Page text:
Self Service Technology

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SELECT A SELF SERVICE TECHNOLOGY THAT YOU BELIEVE IS NOT POPULAR WITH THE TRAVELLING PUBLIC AND DESCRIBE WHAT YOU THINK THE ISSUES ARE WITH AND HOW THESE MIGHT BE OVERCOME.

Self Service with Mobile Check-In at the Airport

Introduction

With lower airfares (Stoller, 2009), airlines must find ways to improve efficiency and lower costs (Falconer, 2008) to remain viable. One such way is to move toward a paperless check-in system by expanding what customers can do from their Internet-enabled mobile phones as part of the industry's continued emphasis on self-service. (Brockman, 2009)

All airlines must be Bar Coded Boarding Pass (BCBP) capable by the end of 2008, and by the end of 2010 all boarding passes must be BCBP. When the 2010 deadline is reached, BCBP usage will result in an annual $800 million saving to airlines. (Falconer, 2008)

It is reported in the July’s copy of International Air Transportation Association (IATA) newsletter that they have met their 2009 Board target for July 2009. The BCBP team is now focusing on the 2010 board mandate of 100% BCBP. The project is currently engaging all airlines and airports who have yet to submit a plan for 100% BCBP to IATA. (IATA Newsletter 2009). The Bar Coded Boarding Passes (BCBP) can help to reduce queues at airports and minimize the operating cost for an airline. The passenger simply receives a text message on their mobile, and all relevant information will be displayed on the screen for inspection, before boarding the aircraft.

How the Paperless System Works
Here’s how the system works: Instead of printing a pass, passengers download it to their cell phones or PDAs, which is then scanned by US Transportation Security Administration (TSA) security officers at the checkpoint, thus theoretically eliminating the need for a real boarding pass. Each paperless boarding pass will display an encrypted two-dimensional bar code along with passenger and flight information that will identify the traveler. TSA travel document checkers will use hand-held scanners to validate the authenticity of the paperless boarding pass sent to some passengers. (Ross Falconer, 2008). The two-dimensional version looks more like the snow on a television screen that has lost its signal. It can hold more information and is more adaptable than the magnetic stripes that used to be the industry standard. (Susan Stellin, 2008).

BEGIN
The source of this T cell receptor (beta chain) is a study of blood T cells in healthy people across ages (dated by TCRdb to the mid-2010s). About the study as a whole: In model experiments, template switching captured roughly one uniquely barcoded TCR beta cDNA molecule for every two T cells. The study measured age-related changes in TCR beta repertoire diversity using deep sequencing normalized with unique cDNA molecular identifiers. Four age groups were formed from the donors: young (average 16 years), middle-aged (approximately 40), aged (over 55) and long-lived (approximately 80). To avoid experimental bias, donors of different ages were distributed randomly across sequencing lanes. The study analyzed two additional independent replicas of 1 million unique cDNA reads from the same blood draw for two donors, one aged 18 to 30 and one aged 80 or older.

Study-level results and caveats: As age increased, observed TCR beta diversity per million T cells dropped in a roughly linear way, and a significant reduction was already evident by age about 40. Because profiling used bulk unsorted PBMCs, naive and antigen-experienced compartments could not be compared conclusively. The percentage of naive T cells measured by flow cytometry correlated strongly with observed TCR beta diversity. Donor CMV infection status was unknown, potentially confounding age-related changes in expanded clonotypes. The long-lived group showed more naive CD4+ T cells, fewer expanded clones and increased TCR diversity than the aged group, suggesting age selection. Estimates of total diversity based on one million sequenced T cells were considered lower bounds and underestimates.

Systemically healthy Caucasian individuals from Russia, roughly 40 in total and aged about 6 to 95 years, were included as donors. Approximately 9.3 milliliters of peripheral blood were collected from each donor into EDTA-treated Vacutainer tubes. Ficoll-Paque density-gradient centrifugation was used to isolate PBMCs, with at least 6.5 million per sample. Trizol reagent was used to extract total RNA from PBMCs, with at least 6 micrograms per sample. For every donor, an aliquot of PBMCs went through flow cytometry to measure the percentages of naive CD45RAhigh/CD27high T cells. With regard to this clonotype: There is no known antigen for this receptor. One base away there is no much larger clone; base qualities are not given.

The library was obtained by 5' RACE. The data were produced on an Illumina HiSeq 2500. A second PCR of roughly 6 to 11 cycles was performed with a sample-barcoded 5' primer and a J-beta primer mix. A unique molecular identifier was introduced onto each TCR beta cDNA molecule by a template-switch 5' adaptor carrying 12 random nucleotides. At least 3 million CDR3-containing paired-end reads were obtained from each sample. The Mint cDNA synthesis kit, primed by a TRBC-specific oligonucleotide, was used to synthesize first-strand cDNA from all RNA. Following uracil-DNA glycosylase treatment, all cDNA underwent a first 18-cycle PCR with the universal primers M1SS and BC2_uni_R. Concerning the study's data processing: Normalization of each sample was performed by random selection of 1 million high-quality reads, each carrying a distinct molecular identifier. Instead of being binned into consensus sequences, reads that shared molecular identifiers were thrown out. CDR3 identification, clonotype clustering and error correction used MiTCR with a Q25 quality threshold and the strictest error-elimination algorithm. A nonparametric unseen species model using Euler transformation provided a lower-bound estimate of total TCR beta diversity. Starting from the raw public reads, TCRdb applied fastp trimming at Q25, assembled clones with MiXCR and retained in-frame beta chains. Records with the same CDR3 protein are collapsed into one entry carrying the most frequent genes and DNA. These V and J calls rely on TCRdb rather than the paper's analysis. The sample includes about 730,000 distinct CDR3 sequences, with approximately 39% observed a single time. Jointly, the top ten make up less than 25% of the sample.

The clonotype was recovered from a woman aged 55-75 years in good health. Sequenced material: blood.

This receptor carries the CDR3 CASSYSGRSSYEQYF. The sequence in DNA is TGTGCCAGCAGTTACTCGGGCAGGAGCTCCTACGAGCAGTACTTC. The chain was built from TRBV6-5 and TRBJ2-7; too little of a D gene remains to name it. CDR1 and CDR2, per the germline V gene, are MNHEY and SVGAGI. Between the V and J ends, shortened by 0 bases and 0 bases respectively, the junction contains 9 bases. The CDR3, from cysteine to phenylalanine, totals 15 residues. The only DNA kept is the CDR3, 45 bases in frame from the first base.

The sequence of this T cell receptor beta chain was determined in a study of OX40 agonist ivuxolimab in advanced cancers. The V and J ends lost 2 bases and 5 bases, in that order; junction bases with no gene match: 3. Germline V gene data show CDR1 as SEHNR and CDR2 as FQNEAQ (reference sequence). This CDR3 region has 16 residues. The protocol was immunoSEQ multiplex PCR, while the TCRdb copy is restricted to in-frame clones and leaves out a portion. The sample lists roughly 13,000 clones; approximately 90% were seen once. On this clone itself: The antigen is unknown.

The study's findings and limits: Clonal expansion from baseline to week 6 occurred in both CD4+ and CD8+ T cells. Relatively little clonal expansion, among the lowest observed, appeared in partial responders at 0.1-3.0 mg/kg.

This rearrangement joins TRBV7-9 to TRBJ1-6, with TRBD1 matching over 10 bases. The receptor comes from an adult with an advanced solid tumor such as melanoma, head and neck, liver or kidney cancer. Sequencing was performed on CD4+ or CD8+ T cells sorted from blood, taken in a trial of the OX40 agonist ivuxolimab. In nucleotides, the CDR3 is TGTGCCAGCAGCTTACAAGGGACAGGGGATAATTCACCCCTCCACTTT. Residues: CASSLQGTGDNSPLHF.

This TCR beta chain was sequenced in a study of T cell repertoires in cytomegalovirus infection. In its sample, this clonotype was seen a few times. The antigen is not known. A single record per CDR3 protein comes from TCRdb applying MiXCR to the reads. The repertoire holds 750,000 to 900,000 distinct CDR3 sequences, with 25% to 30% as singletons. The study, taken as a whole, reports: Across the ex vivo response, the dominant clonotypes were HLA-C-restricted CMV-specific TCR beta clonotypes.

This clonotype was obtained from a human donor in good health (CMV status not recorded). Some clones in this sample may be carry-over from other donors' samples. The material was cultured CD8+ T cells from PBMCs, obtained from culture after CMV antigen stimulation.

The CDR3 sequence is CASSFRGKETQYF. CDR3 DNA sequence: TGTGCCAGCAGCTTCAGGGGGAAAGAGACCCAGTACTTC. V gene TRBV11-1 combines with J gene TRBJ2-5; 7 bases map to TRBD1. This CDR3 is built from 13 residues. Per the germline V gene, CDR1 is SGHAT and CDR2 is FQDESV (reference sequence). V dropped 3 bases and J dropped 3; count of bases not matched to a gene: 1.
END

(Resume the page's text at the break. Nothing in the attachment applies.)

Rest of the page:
Example of an Industry Player Going Paperless
UK airline bmi piloting Real Time’s FirstPass, which delivers boarding pass information directly to passengers on their mobile phone, PDA or Blackberry, to help speed up the boarding process. The system went live on 12 May. FirstPass uses mobile technology to encode a passenger’s details within an industry standard 2D barcode. The boarding pass can then be read directly from the mobile handset by existing scanners installed at airports for paper-based ‘print at home’ boarding cards. FirstPass removes the need for passengers to carry any type of paper-based boarding pass. (Ross Falconer,2008) No more queuing upon check-in for passenger using FirstPass. All it takes is one MMS, and the passenger will have the information displayed as text for inspection, upon boarding the aircraft. Why Paperless Check-In is not popular?

Some concerns arising from passengers are:
1) What if the wireless device fails? Will passengers be sent back to the ticket counter for a paper pass? Might they then miss their plane?’ 2) Traveler who travels on official (i.e. corporate or government) business is not able to submit the paper boarding passes for reimbursement purposes (paperless check in is not sufficient because it does not prove that he/she has taken the flight). 3) Another problem is displaying the e-boarding pass OFFLINE. The airline website does a fine job of finding the reservation and getting the traveler checked in and even displaying the e-boarding pass; but since this is a secure connection it times out after...
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